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Coronavirus NYC: Olmsted restaurant in Brooklyn turns into soup kitchen to feed laid off workers

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BROOKLYN, New York City (WABC) — The COVID-19 pandemic changed the lives of many in New York City overnight, closing down restaurants and laying off thousands of workers.

At the award-winning Olmsted Restaurant in Prospect Park, owners Max Katzenberg and Greg Baxtrom are continuing to cook meals as a soup kitchen.

Katzenberg and Baxtrom pivoted from running a restaurant to cooking and providing for their brothers and sisters who were laid off due to the novel coronavirus.

“It’s something our workforce needs after 250,000 were laid off overnight with a minimum unemployment benefit, our people need food,” Katzenberg said.

Many restaurant workers survive on tips; others barely make above minimum wage.

The owners themselves had to let go of at least 60 of their people.

On the first night of the soup kitchen, nearly 200 people showed up.

“The irony is if it’s successful just how terrible that is, having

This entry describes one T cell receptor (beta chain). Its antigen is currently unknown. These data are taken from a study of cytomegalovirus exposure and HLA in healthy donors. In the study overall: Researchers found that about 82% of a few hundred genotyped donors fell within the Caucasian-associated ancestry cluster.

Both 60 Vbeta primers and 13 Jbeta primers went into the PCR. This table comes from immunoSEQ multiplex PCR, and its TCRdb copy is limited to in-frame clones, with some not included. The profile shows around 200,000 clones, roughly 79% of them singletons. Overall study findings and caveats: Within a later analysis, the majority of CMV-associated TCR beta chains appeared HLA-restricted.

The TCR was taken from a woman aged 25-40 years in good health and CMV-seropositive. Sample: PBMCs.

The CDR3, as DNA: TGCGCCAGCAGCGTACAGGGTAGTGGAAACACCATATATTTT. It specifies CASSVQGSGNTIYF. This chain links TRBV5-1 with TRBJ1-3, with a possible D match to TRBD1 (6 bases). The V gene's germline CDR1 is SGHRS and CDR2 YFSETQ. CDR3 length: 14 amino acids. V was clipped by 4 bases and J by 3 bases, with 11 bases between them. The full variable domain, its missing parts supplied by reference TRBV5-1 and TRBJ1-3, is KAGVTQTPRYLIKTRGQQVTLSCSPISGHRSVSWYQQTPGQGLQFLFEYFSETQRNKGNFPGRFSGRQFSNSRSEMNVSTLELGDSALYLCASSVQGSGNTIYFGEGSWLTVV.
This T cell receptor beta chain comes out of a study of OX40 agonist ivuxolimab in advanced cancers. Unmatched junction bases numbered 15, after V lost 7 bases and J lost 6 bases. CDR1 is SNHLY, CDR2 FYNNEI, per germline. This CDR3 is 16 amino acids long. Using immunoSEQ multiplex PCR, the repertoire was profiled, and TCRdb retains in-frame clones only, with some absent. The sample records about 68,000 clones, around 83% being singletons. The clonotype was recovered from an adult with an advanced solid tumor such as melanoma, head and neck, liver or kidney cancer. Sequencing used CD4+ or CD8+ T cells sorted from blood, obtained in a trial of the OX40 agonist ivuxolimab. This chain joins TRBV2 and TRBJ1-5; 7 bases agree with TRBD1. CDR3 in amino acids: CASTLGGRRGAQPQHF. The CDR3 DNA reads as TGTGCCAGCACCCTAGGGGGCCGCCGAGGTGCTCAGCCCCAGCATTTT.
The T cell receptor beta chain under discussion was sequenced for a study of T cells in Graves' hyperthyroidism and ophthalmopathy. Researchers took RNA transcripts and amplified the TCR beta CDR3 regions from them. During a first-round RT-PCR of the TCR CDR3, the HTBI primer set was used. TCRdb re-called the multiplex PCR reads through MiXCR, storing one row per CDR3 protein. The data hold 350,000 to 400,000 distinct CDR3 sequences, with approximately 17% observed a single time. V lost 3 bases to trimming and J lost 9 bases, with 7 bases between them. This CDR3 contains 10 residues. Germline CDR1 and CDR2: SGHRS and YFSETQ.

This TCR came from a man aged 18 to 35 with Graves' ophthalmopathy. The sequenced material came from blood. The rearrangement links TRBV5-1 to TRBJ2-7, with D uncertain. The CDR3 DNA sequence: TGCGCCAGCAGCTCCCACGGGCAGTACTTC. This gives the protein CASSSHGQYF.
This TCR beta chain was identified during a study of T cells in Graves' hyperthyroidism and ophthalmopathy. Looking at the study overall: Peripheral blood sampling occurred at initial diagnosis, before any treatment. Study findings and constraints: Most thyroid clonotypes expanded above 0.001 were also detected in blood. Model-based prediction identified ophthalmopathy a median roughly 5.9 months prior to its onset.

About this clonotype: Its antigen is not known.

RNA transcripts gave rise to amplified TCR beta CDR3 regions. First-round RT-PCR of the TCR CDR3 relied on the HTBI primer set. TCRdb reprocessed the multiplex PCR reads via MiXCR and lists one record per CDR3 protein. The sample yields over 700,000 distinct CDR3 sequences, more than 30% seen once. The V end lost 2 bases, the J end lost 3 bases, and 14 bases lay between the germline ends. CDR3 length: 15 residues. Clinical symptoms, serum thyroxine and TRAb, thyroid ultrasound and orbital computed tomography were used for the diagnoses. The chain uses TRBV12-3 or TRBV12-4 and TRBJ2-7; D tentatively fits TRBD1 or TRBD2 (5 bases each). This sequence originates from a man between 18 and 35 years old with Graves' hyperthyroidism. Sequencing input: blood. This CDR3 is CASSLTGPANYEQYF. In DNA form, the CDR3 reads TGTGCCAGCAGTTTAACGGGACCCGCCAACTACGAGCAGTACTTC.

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TD Garden ushers receive more bad news: They’ve been laid off

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In a letter regarding the “Operational Impact of Coronavirus,” the part-time workforce was told it “will not be scheduled until the conditions at our unit allows us to resume normal operations. As this situation is rapidly evolving, we will continue to update you with the anticipated date that we will resume business.”

For one part-time usher, the letter was the first written communication from Delaware North, owner of TD Garden, since the sports world began to shut down on March 11.

The letter stated that the workers “may be eligible” for unemployment compensation benefits.

“It leaves me nowhere — I can’t go to the unemployment office, I have a pension, I have other income, but there are other people that this is what they do — they work every Bruins game, every Celtics game, every concert, every everything that shows up,” said the part-time usher, who requested anonymity out of

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